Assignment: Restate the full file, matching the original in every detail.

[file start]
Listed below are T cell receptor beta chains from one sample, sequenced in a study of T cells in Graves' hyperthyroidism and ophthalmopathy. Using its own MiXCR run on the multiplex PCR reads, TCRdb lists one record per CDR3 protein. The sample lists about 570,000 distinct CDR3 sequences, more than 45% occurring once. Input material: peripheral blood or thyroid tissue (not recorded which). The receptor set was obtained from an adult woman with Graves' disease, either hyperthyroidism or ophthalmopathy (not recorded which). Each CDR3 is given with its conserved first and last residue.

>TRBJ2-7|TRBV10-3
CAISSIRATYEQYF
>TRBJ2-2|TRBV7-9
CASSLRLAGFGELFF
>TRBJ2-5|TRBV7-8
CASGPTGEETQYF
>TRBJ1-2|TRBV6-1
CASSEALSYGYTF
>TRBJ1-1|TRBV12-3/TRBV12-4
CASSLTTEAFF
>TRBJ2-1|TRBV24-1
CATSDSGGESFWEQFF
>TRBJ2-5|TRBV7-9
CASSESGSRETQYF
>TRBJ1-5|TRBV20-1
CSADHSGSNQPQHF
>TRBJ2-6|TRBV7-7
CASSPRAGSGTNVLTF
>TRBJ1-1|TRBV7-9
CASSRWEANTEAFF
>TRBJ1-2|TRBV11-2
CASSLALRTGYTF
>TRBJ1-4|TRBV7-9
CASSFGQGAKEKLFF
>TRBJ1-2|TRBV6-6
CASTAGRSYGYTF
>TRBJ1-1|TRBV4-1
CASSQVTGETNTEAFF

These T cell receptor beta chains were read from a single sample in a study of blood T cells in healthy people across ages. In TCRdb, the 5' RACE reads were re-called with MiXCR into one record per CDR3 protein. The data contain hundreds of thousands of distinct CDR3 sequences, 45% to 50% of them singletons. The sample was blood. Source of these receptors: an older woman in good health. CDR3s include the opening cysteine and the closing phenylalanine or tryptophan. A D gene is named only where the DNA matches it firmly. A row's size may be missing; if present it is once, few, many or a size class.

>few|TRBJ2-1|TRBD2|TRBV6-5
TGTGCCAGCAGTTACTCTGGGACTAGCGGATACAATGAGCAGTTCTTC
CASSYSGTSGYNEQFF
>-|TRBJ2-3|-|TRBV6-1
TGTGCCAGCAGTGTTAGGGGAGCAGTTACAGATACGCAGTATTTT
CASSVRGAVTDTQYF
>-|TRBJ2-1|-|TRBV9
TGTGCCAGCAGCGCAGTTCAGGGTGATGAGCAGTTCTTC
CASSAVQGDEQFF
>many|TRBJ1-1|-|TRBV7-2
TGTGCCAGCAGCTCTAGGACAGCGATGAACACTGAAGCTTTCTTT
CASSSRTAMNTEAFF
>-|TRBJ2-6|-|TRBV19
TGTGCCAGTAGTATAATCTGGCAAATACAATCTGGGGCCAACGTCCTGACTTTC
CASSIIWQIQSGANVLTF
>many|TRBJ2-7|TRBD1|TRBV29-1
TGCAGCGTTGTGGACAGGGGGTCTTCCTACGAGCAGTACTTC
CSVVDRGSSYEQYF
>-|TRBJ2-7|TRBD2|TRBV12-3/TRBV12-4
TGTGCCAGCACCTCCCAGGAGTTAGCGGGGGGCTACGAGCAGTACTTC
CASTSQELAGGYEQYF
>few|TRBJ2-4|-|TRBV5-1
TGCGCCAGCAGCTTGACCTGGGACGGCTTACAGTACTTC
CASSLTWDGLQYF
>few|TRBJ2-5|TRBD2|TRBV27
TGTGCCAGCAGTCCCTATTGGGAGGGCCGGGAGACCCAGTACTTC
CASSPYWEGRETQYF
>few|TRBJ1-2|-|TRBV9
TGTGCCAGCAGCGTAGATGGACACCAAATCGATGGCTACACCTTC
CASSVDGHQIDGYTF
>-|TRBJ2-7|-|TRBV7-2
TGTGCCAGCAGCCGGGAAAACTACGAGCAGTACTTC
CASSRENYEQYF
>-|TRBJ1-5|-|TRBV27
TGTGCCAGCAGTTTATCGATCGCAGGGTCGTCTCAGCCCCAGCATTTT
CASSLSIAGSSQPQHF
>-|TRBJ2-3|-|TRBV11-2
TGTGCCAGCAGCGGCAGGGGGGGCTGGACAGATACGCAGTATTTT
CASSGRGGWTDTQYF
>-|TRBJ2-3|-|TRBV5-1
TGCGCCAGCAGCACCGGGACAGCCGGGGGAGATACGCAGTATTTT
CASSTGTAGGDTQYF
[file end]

Listed below are T cell receptor beta chains from one sample, sequenced in a study of T cells in Graves' hyperthyroidism and ophthalmopathy. Using its own MiXCR run on the multiplex PCR reads, TCRdb lists one record per CDR3 protein. The sample lists about 570,000 distinct CDR3 sequences, more than 45% occurring once. Input material: peripheral blood or thyroid tissue (not recorded which). The receptor set was obtained from an adult woman with Graves' disease, either hyperthyroidism or ophthalmopathy (not recorded which). Each CDR3 is given with its conserved first and last residue.

>TRBJ2-7|TRBV10-3
CAISSIRATYEQYF
>TRBJ2-2|TRBV7-9
CASSLRLAGFGELFF
>TRBJ2-5|TRBV7-8
CASGPTGEETQYF
>TRBJ1-2|TRBV6-1
CASSEALSYGYTF
>TRBJ1-1|TRBV12-3/TRBV12-4
CASSLTTEAFF
>TRBJ2-1|TRBV24-1
CATSDSGGESFWEQFF
>TRBJ2-5|TRBV7-9
CASSESGSRETQYF
>TRBJ1-5|TRBV20-1
CSADHSGSNQPQHF
>TRBJ2-6|TRBV7-7
CASSPRAGSGTNVLTF
>TRBJ1-1|TRBV7-9
CASSRWEANTEAFF
>TRBJ1-2|TRBV11-2
CASSLALRTGYTF
>TRBJ1-4|TRBV7-9
CASSFGQGAKEKLFF
>TRBJ1-2|TRBV6-6
CASTAGRSYGYTF
>TRBJ1-1|TRBV4-1
CASSQVTGETNTEAFF

These T cell receptor beta chains were read from a single sample in a study of blood T cells in healthy people across ages. In TCRdb, the 5' RACE reads were re-called with MiXCR into one record per CDR3 protein. The data contain hundreds of thousands of distinct CDR3 sequences, 45% to 50% of them singletons. The sample was blood. Source of these receptors: an older woman in good health. CDR3s include the opening cysteine and the closing phenylalanine or tryptophan. A D gene is named only where the DNA matches it firmly. A row's size may be missing; if present it is once, few, many or a size class.

>few|TRBJ2-1|TRBD2|TRBV6-5
TGTGCCAGCAGTTACTCTGGGACTAGCGGATACAATGAGCAGTTCTTC
CASSYSGTSGYNEQFF
>-|TRBJ2-3|-|TRBV6-1
TGTGCCAGCAGTGTTAGGGGAGCAGTTACAGATACGCAGTATTTT
CASSVRGAVTDTQYF
>-|TRBJ2-1|-|TRBV9
TGTGCCAGCAGCGCAGTTCAGGGTGATGAGCAGTTCTTC
CASSAVQGDEQFF
>many|TRBJ1-1|-|TRBV7-2
TGTGCCAGCAGCTCTAGGACAGCGATGAACACTGAAGCTTTCTTT
CASSSRTAMNTEAFF
>-|TRBJ2-6|-|TRBV19
TGTGCCAGTAGTATAATCTGGCAAATACAATCTGGGGCCAACGTCCTGACTTTC
CASSIIWQIQSGANVLTF
>many|TRBJ2-7|TRBD1|TRBV29-1
TGCAGCGTTGTGGACAGGGGGTCTTCCTACGAGCAGTACTTC
CSVVDRGSSYEQYF
>-|TRBJ2-7|TRBD2|TRBV12-3/TRBV12-4
TGTGCCAGCACCTCCCAGGAGTTAGCGGGGGGCTACGAGCAGTACTTC
CASTSQELAGGYEQYF
>few|TRBJ2-4|-|TRBV5-1
TGCGCCAGCAGCTTGACCTGGGACGGCTTACAGTACTTC
CASSLTWDGLQYF
>few|TRBJ2-5|TRBD2|TRBV27
TGTGCCAGCAGTCCCTATTGGGAGGGCCGGGAGACCCAGTACTTC
CASSPYWEGRETQYF
>few|TRBJ1-2|-|TRBV9
TGTGCCAGCAGCGTAGATGGACACCAAATCGATGGCTACACCTTC
CASSVDGHQIDGYTF
>-|TRBJ2-7|-|TRBV7-2
TGTGCCAGCAGCCGGGAAAACTACGAGCAGTACTTC
CASSRENYEQYF
>-|TRBJ1-5|-|TRBV27
TGTGCCAGCAGTTTATCGATCGCAGGGTCGTCTCAGCCCCAGCATTTT
CASSLSIAGSSQPQHF
>-|TRBJ2-3|-|TRBV11-2
TGTGCCAGCAGCGGCAGGGGGGGCTGGACAGATACGCAGTATTTT
CASSGRGGWTDTQYF
>-|TRBJ2-3|-|TRBV5-1
TGCGCCAGCAGCACCGGGACAGCCGGGGGAGATACGCAGTATTTT
CASSTGTAGGDTQYF